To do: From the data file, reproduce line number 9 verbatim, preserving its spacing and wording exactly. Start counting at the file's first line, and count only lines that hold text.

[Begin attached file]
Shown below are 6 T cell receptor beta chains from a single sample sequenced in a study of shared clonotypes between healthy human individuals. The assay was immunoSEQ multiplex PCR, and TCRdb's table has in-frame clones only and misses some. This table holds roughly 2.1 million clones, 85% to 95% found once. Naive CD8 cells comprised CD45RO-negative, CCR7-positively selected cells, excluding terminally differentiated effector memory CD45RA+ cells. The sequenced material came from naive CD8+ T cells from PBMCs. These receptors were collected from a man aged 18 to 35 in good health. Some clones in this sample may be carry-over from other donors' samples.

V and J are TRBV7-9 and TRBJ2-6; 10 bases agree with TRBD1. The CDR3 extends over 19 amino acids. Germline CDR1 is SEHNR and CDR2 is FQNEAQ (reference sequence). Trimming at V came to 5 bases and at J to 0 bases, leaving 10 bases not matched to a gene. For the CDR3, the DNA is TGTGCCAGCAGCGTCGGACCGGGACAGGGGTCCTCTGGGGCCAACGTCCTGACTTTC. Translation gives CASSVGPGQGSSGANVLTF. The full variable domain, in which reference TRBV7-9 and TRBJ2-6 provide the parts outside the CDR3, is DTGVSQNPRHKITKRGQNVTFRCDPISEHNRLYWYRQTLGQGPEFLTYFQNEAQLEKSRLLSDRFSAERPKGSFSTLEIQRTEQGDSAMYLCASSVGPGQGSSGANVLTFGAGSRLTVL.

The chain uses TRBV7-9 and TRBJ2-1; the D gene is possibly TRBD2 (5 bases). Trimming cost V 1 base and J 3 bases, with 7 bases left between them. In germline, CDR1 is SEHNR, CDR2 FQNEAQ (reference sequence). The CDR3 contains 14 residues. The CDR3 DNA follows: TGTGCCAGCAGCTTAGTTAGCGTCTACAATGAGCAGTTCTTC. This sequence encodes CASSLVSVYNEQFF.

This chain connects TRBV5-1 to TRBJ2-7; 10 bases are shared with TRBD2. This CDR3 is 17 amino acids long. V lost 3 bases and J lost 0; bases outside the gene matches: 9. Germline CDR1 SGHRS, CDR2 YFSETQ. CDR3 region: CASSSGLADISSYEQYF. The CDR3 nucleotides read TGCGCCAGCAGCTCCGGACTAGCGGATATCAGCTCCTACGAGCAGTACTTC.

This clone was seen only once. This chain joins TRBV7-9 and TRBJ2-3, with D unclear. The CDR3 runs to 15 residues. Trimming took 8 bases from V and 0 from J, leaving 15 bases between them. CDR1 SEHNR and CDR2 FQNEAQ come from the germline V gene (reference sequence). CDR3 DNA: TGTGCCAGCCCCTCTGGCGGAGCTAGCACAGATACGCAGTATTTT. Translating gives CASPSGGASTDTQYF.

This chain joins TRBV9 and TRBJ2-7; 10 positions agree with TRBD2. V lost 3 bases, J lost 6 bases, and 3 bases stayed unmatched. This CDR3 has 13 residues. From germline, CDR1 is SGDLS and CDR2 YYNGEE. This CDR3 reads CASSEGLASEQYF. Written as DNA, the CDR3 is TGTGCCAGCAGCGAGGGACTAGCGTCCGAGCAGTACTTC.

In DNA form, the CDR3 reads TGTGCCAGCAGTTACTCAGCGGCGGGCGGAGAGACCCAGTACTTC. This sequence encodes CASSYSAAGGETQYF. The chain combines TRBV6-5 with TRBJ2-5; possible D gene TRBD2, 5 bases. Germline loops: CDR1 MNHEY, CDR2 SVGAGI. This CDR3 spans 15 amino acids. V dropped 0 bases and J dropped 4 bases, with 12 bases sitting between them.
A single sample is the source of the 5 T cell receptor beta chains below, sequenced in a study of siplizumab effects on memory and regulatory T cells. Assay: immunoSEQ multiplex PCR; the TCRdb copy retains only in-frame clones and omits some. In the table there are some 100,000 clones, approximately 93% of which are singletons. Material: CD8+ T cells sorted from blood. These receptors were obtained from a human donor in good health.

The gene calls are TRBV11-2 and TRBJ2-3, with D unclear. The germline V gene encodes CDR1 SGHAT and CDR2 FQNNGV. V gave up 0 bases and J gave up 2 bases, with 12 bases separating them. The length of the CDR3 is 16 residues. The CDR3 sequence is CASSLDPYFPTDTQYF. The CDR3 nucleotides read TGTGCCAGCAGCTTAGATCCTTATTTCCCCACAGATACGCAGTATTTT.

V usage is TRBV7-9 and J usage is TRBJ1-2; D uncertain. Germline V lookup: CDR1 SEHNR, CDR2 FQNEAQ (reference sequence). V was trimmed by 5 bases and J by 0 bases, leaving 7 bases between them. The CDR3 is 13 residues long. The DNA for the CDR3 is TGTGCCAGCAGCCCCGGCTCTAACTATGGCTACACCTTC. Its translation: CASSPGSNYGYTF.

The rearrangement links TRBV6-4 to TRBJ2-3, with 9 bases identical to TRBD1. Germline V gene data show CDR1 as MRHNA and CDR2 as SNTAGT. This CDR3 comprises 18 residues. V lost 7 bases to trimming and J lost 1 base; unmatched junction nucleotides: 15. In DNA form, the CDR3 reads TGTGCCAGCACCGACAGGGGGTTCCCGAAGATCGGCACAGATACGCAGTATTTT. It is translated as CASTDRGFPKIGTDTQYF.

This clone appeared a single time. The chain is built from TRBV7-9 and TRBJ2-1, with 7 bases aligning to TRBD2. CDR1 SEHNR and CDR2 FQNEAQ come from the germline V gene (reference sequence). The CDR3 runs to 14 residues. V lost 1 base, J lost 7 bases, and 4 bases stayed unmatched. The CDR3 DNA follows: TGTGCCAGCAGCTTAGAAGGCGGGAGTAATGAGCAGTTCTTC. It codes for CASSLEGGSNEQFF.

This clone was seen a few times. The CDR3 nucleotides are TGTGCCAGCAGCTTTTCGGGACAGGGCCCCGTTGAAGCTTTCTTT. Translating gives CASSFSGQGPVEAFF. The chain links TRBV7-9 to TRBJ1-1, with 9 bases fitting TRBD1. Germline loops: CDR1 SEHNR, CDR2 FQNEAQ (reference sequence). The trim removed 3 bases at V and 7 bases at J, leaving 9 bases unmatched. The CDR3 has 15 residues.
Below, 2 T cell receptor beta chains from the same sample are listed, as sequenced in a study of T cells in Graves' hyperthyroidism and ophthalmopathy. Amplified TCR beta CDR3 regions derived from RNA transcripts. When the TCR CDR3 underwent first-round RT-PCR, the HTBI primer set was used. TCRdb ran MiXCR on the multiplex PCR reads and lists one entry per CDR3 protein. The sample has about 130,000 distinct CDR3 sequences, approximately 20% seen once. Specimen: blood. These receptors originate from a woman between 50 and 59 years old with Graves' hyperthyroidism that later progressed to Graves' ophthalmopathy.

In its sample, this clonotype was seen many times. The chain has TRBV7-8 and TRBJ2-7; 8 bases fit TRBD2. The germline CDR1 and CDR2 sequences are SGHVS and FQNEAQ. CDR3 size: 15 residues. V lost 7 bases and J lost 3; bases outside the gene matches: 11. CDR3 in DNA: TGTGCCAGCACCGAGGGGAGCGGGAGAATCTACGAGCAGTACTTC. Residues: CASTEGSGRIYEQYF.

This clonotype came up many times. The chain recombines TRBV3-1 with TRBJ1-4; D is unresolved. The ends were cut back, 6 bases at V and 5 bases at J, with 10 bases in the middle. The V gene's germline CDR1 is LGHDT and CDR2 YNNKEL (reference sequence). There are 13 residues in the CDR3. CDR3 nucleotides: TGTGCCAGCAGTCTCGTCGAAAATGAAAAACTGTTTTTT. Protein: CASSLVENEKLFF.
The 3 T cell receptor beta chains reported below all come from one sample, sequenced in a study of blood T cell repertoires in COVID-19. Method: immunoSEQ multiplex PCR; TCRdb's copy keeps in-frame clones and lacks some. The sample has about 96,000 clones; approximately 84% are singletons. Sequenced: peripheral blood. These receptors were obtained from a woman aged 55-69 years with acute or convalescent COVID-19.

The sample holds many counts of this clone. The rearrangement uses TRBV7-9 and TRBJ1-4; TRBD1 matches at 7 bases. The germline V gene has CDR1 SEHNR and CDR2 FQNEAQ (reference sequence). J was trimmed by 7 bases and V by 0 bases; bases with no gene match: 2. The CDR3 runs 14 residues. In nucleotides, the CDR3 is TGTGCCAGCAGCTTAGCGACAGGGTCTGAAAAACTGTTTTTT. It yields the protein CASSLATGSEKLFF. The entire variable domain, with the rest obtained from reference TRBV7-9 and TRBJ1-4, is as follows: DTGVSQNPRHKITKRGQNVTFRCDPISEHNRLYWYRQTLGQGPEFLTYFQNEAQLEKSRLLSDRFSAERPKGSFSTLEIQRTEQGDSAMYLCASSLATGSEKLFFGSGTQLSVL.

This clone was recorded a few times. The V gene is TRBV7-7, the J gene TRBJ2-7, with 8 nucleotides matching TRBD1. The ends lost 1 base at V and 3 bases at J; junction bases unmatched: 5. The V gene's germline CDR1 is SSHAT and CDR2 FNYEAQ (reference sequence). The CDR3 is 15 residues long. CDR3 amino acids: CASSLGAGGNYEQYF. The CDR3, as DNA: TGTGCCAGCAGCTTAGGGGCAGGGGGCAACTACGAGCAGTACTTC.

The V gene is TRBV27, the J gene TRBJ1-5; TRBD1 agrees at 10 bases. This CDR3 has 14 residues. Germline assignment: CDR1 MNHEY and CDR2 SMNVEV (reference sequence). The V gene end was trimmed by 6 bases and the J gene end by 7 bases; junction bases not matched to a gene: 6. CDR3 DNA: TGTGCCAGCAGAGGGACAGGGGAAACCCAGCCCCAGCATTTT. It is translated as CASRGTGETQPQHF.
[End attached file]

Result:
The gene calls are TRBV11-2 and TRBJ2-3, with D unclear. The germline V gene encodes CDR1 SGHAT and CDR2 FQNNGV. V gave up 0 bases and J gave up 2 bases, with 12 bases separating them. The length of the CDR3 is 16 residues. The CDR3 sequence is CASSLDPYFPTDTQYF. The CDR3 nucleotides read TGTGCCAGCAGCTTAGATCCTTATTTCCCCACAGATACGCAGTATTTT.